A new Tulsa Program is giving people who have had a run-in with the law the chance to wipe the slate clean.
This helps people whose cases were dismissed if they were not indicted, or even those found not guilty.
Supporters said an arrest alone is enough to tank futures.
Richard Bond now stands on the right side of the judicial system.
But for several years, he found himself locked out of several opportunities.
"I had an arrest on my record from 15 to 17 years ago that's been holding me back from employment," Bond said.
He said he had a criminal record following him even though his charges were dismissed by a grand jury.
"There's probably more people out there with these little glitches in the system, these catch 22's than you would ever imagine, and it's needed for the betterment of all of our communities," Bond said.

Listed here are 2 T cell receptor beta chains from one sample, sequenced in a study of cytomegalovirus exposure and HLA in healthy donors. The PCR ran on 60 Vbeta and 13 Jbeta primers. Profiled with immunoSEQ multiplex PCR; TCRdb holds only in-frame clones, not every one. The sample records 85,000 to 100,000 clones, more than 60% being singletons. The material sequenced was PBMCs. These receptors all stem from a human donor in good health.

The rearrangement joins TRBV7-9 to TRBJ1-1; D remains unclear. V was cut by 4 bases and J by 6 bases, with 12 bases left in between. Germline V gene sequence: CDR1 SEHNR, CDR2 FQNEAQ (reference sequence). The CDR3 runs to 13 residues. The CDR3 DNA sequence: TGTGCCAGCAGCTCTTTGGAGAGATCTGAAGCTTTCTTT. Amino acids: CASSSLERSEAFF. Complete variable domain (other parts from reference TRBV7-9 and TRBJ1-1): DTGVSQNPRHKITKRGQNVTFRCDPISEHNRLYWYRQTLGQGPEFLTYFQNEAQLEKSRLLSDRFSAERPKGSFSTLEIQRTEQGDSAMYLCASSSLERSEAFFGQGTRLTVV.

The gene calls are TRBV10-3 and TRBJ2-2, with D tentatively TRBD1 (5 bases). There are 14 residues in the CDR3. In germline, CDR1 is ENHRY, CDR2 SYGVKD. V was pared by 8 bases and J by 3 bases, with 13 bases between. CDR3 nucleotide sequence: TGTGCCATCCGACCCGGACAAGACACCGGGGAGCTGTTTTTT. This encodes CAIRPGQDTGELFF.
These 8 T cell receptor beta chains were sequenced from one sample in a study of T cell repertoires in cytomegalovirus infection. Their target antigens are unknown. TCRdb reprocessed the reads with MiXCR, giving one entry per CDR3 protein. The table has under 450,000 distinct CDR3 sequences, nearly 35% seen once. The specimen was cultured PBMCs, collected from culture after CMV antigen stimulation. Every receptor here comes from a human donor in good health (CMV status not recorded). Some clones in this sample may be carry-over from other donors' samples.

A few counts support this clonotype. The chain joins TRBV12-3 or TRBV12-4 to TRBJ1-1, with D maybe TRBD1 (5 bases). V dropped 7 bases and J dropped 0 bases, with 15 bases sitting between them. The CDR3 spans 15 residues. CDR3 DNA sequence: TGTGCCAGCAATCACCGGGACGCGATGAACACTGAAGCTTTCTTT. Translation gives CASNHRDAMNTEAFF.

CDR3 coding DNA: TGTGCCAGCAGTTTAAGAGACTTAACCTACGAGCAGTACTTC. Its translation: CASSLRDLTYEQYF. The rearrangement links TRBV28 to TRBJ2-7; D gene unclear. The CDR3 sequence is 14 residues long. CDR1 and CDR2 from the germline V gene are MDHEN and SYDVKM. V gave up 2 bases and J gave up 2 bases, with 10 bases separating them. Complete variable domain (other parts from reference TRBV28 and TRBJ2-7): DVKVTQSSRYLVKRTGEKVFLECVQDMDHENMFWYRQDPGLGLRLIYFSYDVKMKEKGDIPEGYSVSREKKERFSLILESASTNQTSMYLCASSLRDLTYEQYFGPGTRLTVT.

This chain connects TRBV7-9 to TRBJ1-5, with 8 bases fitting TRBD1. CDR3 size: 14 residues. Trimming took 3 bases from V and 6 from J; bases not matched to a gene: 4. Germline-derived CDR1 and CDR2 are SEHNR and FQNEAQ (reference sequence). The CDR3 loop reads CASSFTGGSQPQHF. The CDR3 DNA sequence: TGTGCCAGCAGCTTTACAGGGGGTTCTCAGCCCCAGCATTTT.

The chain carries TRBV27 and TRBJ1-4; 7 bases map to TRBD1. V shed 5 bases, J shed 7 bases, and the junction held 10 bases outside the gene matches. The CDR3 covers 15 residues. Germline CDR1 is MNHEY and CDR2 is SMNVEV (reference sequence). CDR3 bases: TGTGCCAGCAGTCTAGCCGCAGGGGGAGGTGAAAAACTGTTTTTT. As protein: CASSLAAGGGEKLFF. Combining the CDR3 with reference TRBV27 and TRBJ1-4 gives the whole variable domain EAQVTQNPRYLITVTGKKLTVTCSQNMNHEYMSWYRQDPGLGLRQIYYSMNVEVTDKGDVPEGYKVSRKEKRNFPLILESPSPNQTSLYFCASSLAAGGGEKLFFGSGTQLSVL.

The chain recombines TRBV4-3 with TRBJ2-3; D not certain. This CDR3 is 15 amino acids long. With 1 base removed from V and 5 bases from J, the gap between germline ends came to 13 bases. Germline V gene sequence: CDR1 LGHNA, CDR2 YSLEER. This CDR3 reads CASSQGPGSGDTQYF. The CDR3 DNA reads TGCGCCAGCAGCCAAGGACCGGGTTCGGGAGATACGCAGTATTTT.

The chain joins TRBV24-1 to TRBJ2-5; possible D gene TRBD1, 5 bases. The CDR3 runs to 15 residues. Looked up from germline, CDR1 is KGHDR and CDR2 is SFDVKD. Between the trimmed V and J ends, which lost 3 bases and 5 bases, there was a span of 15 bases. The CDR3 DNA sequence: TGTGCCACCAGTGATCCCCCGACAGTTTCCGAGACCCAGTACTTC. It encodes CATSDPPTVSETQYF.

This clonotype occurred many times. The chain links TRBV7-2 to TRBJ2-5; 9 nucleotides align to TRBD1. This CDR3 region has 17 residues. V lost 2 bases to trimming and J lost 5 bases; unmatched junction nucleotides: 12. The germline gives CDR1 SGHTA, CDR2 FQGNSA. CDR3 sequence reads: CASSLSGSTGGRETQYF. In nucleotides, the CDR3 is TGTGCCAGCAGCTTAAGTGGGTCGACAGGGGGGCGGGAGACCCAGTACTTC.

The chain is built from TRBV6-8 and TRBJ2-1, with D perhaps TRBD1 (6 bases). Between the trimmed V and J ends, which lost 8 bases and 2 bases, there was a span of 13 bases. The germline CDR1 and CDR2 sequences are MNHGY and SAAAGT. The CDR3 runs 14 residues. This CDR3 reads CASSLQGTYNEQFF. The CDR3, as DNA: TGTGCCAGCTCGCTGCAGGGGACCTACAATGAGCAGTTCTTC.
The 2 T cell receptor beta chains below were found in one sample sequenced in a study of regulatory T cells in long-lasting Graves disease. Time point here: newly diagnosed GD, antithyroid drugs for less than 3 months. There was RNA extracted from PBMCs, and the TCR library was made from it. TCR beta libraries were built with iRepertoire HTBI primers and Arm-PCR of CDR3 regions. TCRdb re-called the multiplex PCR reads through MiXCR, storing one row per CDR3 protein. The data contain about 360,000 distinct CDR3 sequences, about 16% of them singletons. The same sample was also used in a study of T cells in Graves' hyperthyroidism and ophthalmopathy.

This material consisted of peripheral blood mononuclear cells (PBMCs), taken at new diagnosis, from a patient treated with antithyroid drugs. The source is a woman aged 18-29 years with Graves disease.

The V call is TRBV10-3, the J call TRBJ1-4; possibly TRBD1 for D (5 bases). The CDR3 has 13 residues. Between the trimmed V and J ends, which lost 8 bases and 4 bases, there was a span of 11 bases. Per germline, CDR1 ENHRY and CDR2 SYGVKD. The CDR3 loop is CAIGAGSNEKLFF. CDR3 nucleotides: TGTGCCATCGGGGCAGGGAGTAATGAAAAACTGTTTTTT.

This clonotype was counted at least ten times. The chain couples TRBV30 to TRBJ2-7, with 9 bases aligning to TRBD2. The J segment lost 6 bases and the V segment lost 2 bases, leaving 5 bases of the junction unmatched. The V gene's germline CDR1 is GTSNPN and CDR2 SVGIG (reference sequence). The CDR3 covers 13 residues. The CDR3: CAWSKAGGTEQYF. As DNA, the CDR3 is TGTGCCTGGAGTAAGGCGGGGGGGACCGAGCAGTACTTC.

Bond's record was expunged with the help of Tulsa City Councilor Vanessa Hall Harper's first Expungement Expo.
The expo had more than 1000 people in attendance.
"I think it's a win-win. It's a win for the individual and it’s a win for society because you're making better productive taxpaying citizens," said Hall Harper.
Oklahoma City Representative Jason Lowe agrees.
"An expungement gives you an opportunity to get a clean slate, to be able to get the dream job you deserve, to be able to support your family," Lowe said.
Lowe said under the state law, in order to get your record expunged it has to be a nonviolent offense.
“The misconception that violent criminals or folks that are committing violent felonies are eligible for expungement are false," Lowe said.
The future Bond couldn't see because of his criminal record is now bright.
"I've got a lot of hope now. This is just a weight off my shoulders," Bond said.
Representative Lowe and Councilor Hall-Harper said they hope to bring this event to Oklahoma City.
They said they will plan another expo like this one soon.